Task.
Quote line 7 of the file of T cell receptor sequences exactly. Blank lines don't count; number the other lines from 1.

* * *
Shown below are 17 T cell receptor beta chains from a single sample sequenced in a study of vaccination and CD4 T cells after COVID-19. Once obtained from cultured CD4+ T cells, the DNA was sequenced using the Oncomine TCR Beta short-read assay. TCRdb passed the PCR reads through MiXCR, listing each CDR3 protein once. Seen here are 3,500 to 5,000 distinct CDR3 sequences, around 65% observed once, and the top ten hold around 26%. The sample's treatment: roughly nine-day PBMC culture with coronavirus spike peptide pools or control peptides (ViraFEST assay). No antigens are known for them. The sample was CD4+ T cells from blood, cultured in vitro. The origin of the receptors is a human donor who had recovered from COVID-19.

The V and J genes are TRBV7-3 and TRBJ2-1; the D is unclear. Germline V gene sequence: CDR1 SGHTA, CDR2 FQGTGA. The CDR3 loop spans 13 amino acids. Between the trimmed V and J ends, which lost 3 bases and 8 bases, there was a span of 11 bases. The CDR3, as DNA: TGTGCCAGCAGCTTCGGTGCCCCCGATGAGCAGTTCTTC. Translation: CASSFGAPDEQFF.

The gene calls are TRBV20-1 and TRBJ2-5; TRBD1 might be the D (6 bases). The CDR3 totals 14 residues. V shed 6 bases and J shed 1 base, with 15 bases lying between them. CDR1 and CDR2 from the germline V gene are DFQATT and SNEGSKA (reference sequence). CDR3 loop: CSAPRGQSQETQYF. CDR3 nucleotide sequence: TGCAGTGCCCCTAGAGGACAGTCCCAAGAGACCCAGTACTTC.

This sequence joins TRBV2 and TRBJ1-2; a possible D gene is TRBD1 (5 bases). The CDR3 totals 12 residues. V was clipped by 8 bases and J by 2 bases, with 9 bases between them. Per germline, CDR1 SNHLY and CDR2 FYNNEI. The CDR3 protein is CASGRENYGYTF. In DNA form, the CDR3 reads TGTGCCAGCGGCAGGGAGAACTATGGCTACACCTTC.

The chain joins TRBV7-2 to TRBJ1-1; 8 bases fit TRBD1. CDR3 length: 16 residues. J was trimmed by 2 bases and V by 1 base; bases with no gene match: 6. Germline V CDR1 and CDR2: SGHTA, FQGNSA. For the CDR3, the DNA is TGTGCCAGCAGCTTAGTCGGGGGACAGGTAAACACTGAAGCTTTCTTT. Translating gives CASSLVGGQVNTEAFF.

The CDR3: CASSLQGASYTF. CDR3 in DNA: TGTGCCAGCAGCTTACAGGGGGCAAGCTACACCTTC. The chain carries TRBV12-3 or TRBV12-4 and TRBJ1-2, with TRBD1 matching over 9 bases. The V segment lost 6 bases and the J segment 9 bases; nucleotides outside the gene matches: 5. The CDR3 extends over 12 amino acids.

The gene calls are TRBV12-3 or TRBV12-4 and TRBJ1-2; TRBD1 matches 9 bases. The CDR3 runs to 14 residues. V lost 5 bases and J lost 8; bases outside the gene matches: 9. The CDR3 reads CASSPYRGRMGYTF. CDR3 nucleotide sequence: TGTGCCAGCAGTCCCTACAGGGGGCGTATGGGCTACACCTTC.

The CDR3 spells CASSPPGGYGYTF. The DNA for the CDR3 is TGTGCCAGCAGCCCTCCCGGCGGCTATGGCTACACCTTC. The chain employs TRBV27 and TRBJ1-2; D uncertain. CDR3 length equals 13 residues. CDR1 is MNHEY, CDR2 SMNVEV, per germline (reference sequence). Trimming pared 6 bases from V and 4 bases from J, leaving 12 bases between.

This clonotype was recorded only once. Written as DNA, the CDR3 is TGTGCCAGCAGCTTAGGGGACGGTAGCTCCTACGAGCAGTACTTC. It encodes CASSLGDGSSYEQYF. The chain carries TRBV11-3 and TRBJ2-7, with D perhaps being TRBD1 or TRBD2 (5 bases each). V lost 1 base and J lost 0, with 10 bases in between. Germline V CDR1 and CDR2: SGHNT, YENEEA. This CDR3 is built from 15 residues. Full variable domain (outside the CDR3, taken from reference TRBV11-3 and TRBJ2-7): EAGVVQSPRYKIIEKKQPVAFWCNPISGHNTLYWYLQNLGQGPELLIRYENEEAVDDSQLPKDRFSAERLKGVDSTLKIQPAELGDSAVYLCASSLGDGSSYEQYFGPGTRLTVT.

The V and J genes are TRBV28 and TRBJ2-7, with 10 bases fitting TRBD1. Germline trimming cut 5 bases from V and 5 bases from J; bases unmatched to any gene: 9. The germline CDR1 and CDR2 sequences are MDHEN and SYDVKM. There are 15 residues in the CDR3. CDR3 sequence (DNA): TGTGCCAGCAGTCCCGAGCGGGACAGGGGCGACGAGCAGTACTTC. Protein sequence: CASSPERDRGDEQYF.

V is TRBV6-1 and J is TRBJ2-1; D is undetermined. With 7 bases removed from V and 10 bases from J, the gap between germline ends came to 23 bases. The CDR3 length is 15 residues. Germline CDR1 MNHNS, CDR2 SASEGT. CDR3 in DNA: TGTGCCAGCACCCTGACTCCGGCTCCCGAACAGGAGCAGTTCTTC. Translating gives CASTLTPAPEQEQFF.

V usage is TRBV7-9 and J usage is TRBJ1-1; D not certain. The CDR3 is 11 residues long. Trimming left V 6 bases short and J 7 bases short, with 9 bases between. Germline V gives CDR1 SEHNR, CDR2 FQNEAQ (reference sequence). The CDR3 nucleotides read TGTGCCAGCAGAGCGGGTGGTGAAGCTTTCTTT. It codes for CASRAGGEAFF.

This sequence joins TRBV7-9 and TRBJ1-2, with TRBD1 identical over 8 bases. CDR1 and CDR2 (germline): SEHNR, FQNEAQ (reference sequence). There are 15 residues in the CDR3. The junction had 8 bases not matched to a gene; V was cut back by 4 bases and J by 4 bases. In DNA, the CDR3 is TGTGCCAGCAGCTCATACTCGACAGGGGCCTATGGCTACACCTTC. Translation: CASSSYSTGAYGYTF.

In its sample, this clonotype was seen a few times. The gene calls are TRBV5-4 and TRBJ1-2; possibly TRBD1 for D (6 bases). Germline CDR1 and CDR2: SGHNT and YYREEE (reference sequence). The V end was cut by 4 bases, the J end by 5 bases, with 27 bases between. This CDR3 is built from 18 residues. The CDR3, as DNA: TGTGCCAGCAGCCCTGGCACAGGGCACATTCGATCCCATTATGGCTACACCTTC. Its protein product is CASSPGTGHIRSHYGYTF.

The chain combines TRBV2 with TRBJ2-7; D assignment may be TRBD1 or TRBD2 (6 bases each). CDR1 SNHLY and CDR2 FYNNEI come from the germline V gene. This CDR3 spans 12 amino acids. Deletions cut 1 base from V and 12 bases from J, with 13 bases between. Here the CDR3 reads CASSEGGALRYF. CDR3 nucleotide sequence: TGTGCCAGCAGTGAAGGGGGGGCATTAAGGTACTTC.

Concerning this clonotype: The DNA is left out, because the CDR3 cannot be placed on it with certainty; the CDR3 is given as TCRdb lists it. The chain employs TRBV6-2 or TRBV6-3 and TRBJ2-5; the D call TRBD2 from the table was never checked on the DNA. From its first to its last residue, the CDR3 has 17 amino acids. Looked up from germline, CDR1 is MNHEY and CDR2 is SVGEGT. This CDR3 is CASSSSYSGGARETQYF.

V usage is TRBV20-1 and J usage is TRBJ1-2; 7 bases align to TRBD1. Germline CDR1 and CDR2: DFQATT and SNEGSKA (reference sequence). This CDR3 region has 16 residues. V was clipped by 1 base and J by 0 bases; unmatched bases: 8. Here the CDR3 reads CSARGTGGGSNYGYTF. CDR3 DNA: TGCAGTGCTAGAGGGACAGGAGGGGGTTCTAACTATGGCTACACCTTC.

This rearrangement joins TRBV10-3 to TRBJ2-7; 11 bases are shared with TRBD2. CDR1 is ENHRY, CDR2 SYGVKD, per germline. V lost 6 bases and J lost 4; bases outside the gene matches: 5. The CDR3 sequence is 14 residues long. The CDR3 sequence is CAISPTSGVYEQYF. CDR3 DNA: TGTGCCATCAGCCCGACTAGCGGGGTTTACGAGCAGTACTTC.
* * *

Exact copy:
The gene calls are TRBV12-3 or TRBV12-4 and TRBJ1-2; TRBD1 matches 9 bases. The CDR3 runs to 14 residues. V lost 5 bases and J lost 8; bases outside the gene matches: 9. The CDR3 reads CASSPYRGRMGYTF. CDR3 nucleotide sequence: TGTGCCAGCAGTCCCTACAGGGGGCGTATGGGCTACACCTTC.